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Illinois GOP Chairman Resigns After Supporting Gay Marriage

Pat Brady, the chairman of the Illinois Republican Party, announced his resignation Tuesday amid a simmering controversy over his support for gay marriage legislation.

By Rick Pearson

Pat Brady, the chairman of the Illinois Republican Party, announced his resignation Tuesday amid a simmering controversy over his support for gay marriage legislation.

Brady had been expected to drop out of the lead GOP role following a tumultuous period that pitted the Republicans' social moderates against their social conservatives.

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With same-sex marriage legislation pending in the Illinois legislature, Brady this year voiced his support for the proposal despite a plank in the state GOP platform that said marriage should be reserved for a man and a woman. Brady said he made the endorsement personally, not as Republican chairman, but conservatives in the top echelon of the GOP party quickly complained.

Though Brady survived immediate attempts to dump him, a meeting of the Republican State Central Committee in Tinley Park last month made clear his fate. GOP leaders agreed to put together a succession plan, allowing Brady, of St. Charles, an exit strategy that made clear his days were numbered as they began a search for a new chairman.

State Sen. Matt Murphy of Palatine had been talked about as Brady's replacement. An unsuccessful candidate for lieutenant governor in 2010 and a potential statewide candidate in 2014, Murphy said Monday night he had dropped out of the running for GOP chairman. If Murphy has statewide interests next year, holding the top party post would have posed a conflict of interest.

In an e-mail to Committeeman Mike Bigger, secretary of the state central committee, Brady touted the GOP's successes in the 2010 elections -- including victories for state treasurer and comptroller and several congressional seats. But a new map drawn by Illinois' controlling Democrats wiped out those congressional gains in the 2012 election as home state Democratic President Barack Obama easily won here.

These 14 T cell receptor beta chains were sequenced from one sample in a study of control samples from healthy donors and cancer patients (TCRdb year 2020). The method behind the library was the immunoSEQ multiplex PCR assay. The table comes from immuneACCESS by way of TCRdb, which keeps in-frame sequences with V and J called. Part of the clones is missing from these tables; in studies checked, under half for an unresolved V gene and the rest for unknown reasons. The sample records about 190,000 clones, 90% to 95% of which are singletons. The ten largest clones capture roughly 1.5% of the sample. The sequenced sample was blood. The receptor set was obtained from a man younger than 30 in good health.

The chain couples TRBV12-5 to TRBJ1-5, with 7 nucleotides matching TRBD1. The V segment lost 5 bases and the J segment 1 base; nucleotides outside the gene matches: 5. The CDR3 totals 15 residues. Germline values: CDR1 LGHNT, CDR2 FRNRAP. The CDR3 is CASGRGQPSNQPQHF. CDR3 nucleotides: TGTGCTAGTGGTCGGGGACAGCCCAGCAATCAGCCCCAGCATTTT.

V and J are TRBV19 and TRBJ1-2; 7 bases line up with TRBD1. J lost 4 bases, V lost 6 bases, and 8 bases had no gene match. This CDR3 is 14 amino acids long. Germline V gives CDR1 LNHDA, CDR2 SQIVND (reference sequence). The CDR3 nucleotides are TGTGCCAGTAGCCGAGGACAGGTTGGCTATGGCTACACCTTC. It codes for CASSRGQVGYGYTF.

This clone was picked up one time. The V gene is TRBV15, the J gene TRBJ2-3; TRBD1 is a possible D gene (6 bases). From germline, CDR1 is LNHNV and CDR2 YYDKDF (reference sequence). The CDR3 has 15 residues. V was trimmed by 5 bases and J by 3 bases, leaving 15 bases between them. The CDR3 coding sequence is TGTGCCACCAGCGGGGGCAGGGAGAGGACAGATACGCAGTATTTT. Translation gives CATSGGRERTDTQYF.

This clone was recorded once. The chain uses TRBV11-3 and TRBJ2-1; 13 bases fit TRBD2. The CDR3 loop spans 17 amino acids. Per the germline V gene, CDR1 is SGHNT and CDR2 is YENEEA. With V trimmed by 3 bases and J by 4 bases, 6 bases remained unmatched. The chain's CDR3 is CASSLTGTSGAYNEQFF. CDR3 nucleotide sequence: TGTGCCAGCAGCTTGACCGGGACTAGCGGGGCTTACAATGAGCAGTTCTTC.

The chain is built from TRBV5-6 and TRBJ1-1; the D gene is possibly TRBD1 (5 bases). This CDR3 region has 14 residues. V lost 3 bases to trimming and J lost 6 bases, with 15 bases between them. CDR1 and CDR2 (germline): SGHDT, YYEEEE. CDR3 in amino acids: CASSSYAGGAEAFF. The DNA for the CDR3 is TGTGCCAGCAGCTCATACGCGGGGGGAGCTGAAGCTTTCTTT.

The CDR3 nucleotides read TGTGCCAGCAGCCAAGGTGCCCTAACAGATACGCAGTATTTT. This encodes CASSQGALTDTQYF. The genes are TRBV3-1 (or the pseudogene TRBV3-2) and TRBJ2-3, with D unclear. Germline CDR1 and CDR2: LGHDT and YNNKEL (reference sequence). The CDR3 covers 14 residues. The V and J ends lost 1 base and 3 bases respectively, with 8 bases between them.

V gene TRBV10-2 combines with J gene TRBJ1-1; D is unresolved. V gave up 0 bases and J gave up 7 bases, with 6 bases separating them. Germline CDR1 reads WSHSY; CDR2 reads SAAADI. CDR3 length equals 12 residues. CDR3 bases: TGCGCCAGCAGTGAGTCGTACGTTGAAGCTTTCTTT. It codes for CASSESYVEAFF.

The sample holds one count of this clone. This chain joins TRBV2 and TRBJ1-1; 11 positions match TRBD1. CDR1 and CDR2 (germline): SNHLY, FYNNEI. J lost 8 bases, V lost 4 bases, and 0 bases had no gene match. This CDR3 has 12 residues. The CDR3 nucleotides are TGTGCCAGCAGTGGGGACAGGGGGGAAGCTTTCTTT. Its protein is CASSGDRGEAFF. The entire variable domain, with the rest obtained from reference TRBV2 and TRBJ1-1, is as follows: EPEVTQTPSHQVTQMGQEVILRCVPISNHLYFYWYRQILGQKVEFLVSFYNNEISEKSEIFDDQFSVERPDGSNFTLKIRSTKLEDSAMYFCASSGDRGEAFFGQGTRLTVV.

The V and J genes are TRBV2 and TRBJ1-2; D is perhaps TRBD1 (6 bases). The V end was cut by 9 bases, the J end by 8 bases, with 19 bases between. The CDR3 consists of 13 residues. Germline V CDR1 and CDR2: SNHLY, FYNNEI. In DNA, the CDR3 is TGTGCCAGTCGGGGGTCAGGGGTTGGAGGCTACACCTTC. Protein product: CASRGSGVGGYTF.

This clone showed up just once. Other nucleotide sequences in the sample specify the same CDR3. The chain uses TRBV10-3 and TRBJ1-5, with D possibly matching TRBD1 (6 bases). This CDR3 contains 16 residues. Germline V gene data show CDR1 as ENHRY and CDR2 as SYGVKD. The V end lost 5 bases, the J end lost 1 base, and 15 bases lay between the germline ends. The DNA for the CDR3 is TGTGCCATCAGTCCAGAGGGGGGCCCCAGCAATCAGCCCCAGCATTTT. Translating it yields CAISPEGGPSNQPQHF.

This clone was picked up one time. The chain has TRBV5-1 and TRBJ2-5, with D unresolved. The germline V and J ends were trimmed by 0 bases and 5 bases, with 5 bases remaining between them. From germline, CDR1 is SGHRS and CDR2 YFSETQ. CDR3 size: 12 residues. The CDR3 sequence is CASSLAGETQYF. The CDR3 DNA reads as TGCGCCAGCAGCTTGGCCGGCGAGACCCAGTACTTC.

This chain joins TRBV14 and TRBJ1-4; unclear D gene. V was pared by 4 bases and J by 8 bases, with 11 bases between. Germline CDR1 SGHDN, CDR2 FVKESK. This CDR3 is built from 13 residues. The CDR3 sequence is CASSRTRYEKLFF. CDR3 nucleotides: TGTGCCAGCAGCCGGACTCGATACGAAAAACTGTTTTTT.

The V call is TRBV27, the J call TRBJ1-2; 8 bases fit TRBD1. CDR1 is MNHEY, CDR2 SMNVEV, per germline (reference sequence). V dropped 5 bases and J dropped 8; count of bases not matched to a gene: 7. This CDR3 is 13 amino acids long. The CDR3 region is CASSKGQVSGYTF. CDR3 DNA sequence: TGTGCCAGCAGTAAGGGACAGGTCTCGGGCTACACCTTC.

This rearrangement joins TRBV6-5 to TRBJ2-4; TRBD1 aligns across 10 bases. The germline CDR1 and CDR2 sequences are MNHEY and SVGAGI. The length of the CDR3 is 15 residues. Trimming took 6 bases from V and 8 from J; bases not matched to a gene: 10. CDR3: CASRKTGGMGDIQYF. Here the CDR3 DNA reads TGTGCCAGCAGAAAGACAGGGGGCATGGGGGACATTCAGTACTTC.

In stepping down, Brady thanked U.S. Sen. Mark Kirk, the Republican who won Obama's former Senate seat in 2010, and other GOP leaders in the state for their support in a blue state. He also thanked his wife, Julie, who has a serious illness, for her support.

Brady's resignation marks the latest trouble for a political party that had held Illinois' governorship for nearly a quarter century until then-Gov. George Ryan's tenure as secretary of state led to indictment and imprisonment. Though Ryan's successor, Democrat Rod Blagojevich, suffered the same fate, Gov. Pat Quinn survived a close 2010 vote against conservative Republican nominee state Sen. Bill Brady of Bloomington. Sen. Brady is no relation to Pat Brady.

After the November 2012 losses, which also handed Democrats veto-proof majorities in the Illinois House and Senate, Pat Brady argued Republicans needed to be more inclusive.

"It's about addition and not subtraction," Brady said of the differing viewpoints within the GOP, "and if we come off as mean-spirited or angry or too dogmatic, then we don't attract people to the party."

Under the state GOP party rules, Carol Donovan of Chicago, the current vice chair, will serve as interim chairman.

The decision ends Brady's three-plus years as party chairman, a post he took over after predecessor Andy McKenna Jr. offered his surprise resignation in August 2009 to mount an ill-fated run for governor.

(c)2013 Chicago Tribune

Brian Peteritas is a GOVERNING contributor.
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